Such snobbery shouldn't be tolerated and you are well rid of them.

In the end, e pubbed authors and publishers will have the last laugh. We are the wave of the future and if RWA was indeed the "be all, end all" in romance writing it purports itself to be, then RWA would cater to e publishing rather than exclude it.

In actuality, RWA is just another clique. Who needs it? Not me. I'll rely on EPIC. And better yet, the support of my online family.

Great Rant, Girl! Love it when you get pissed off!


Brenda Gayle said...

I've worked for non-profit associations for over 20 years and the RWA attitude toward e-pubbed authors doesn't surprise me. Staff of associations are overworked and always looking for the path of least resistance. To treat us equally would mean going through all the rules and protocols and seeing where they need to be changed. Elected officials are rarely up to this challenge. They arrive in the position with their own agendas and rely on staff to advise them on everything else.

Associations that operate like RWA are going the way of the dinosaurs. They are large, bureauocratic and unable to handle the fast pace of change.

I will keep my membership in RWA solely to continue to belong to my local chapter. However, as costs rise (and in Canada we get hit with an additional $10 charge for postage), this decision will become harder and harder to justify.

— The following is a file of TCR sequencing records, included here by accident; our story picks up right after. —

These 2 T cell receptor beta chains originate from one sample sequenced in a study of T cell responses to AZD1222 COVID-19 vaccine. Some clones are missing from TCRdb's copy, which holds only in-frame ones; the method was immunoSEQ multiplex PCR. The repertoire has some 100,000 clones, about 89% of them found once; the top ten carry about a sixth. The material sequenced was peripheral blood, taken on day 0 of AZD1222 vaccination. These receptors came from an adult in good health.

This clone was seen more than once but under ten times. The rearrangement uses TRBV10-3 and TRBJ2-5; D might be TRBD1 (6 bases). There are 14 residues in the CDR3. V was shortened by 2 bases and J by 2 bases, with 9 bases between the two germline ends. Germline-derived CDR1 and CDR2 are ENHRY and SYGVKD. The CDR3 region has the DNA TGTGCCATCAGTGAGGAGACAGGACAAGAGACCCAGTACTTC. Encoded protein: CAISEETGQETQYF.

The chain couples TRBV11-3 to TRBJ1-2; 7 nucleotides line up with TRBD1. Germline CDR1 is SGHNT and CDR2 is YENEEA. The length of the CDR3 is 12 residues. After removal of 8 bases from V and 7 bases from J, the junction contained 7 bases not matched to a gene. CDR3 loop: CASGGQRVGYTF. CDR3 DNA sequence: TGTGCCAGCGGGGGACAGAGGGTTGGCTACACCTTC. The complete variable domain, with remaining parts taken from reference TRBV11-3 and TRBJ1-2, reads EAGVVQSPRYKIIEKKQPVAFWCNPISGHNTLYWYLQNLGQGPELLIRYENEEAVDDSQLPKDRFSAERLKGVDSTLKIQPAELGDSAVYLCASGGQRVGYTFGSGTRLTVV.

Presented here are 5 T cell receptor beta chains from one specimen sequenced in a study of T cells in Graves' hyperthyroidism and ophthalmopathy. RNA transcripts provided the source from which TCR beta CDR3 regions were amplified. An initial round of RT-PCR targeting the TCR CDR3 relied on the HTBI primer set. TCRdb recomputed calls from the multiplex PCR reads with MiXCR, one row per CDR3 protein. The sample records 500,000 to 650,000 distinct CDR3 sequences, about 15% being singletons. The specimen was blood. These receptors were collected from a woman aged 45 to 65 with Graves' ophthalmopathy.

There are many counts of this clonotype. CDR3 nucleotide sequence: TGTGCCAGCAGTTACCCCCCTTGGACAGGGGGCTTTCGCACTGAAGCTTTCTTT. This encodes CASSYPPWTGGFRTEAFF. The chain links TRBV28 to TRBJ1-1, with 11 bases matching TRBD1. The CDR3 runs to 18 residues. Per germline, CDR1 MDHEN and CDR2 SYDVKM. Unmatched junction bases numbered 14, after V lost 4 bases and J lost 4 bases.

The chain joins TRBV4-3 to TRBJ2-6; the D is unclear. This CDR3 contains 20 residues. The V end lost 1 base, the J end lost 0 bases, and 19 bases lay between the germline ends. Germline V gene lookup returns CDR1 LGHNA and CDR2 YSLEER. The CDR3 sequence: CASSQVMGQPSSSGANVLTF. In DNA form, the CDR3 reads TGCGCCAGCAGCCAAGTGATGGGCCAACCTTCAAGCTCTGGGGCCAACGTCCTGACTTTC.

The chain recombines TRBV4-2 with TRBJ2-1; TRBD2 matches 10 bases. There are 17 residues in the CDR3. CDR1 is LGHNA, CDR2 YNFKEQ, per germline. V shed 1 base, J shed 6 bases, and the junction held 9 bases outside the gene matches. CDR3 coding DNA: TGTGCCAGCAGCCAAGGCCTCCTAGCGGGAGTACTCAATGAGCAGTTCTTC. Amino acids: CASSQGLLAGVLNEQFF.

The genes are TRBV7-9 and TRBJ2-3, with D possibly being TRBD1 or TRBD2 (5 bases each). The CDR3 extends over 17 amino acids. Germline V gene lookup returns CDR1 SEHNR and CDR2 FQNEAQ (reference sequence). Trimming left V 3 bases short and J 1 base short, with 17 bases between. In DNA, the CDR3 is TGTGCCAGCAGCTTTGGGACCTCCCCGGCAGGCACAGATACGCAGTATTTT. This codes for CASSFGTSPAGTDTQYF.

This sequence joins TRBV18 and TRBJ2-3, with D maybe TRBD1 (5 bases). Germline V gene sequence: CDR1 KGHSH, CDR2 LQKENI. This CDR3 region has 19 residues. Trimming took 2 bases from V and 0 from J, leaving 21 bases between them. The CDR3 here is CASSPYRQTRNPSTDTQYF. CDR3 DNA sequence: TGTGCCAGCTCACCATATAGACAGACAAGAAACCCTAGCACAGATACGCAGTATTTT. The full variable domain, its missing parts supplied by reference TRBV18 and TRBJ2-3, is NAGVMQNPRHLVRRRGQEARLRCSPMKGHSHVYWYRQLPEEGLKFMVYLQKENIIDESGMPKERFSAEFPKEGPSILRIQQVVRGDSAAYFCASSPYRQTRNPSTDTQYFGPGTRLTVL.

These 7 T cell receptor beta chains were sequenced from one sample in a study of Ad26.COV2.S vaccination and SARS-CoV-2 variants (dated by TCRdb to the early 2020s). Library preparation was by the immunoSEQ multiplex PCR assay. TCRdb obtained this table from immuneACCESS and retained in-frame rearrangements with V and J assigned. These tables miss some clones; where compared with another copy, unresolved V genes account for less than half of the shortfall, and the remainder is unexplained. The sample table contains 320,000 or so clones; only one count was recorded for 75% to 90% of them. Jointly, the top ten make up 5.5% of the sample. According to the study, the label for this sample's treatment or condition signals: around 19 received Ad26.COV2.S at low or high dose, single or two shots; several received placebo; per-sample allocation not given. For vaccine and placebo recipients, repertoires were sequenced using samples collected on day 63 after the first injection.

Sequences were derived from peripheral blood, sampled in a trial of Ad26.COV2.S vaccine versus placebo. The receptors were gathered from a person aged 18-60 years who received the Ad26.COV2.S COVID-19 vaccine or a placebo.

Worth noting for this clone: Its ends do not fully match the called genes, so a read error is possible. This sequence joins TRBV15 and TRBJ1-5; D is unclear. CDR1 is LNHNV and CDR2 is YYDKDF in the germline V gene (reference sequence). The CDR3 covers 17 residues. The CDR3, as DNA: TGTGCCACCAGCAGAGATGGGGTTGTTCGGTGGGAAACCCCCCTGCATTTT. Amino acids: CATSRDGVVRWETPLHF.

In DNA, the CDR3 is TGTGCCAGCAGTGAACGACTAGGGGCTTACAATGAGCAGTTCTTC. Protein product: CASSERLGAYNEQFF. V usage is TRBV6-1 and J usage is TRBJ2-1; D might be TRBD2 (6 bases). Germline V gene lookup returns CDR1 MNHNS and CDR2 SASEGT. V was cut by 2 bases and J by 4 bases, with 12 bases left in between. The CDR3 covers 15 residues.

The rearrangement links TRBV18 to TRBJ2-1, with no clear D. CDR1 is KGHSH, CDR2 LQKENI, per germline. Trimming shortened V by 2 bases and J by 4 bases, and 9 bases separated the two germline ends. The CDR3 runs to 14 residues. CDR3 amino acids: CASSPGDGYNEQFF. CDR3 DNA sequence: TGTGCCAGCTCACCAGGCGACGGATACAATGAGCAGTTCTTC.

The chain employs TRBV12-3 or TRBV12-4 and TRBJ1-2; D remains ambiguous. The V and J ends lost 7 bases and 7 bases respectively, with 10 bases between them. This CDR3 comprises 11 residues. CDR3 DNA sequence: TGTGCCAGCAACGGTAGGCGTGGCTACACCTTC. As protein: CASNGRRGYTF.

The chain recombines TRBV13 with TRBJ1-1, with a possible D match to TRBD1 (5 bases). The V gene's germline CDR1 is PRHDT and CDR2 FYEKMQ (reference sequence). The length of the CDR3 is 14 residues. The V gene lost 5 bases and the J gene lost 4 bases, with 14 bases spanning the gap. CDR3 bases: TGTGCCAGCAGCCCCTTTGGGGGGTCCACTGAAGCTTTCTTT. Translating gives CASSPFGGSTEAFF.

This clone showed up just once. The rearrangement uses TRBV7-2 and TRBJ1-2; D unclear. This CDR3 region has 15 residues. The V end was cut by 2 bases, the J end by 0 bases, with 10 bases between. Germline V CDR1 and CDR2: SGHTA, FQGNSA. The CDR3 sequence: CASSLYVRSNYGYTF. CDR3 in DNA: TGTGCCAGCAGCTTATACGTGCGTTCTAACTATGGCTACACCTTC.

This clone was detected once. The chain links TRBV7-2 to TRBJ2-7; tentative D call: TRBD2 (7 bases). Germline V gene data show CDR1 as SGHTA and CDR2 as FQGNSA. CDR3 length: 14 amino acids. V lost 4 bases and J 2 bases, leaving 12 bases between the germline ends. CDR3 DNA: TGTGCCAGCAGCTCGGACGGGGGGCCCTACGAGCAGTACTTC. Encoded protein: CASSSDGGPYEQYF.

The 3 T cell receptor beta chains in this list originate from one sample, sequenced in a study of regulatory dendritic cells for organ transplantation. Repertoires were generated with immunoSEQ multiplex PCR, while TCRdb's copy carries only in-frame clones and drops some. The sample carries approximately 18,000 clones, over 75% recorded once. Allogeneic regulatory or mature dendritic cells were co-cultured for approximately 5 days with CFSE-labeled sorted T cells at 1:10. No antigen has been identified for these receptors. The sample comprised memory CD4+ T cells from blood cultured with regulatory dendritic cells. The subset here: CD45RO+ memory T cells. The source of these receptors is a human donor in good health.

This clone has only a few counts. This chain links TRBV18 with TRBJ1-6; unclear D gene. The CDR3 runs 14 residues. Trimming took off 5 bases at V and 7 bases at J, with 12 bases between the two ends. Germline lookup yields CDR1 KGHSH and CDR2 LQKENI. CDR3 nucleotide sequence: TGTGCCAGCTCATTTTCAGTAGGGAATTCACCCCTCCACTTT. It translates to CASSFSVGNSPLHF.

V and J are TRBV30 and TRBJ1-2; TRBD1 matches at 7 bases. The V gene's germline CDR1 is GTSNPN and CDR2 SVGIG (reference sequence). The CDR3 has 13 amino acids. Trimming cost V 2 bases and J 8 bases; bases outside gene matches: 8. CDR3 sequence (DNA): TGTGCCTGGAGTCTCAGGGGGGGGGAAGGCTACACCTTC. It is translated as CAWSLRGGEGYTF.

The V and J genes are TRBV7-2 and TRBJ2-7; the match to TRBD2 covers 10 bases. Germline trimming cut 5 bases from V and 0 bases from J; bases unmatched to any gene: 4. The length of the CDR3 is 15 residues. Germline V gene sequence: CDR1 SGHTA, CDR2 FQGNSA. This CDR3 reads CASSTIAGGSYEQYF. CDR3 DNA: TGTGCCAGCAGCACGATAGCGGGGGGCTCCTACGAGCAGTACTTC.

Kim Smith said...

I am with you ladies.I quit RWA about a year ago.So, who's gonna start an E-RWA type of group? I do not know anything about EPIC.

Regina Carlysle said...

Something funny. I seldom go into a bookstore these days because I buy most of my books on line but I was out the other day and color my surprised when I saw my local Books A Million displaying the SOny eReader. This in a BOOKSTORE. Customers could hold the device and play with it. The kid behind the counter overheard me talking with my daughter about it and he started asking questions. He's selling them but didn't really know much. His interest was amazing. Young people love tech stuff.

In the tech article I mentioned, they also spoke of textbooks being made available in eformat.

RWA will, no doubt, be among the last of the dinosaurs to see the benefit of ebooks.

Melissa said...

When I first became epubbed I considered joining but the cost put me off. The second year, I could afford it but was put off by the biter acrimony directed at ebook authors being all "porn-lit", as if we couldn't write a romance with explicit sensuality, balancing passions with emotions. Then the costs went even higher and I was faced with having a "local" group that is nearly 75 miles away when I can't drive (seizure disorder). It just isn't worth it to me, not for a magazine from a bunch of frigid frumps that would stick their snoots in the air before ever deigning to reviewing one of my stories.

Regina Carlysle said...

Yes, Tess, you are 'right on' when you talk about snobbery because that's what it is. It's an "we're better than you" mentally.

With our dues we pay for a spectacular party once a year that basically pays homage to a handful of writers. Uh Uh.

Next year I'll do my partying at the Ellora's Cave Romanticon. Other networking options include EPIC's convention or Romantic Times. They have workshops, agent/editor appointments, and lots of networking. They also have ACCEPTANCE and we won't find that at an RWA convention.

BrennaLyons said...

EPIC is at Check it out. It was originally PLANNED to be an RWA chapter, but RWA of the time refused the charter application, so they went out and incorporated on their own. Since then, EPIC has become inclusive of pretty much all published authors.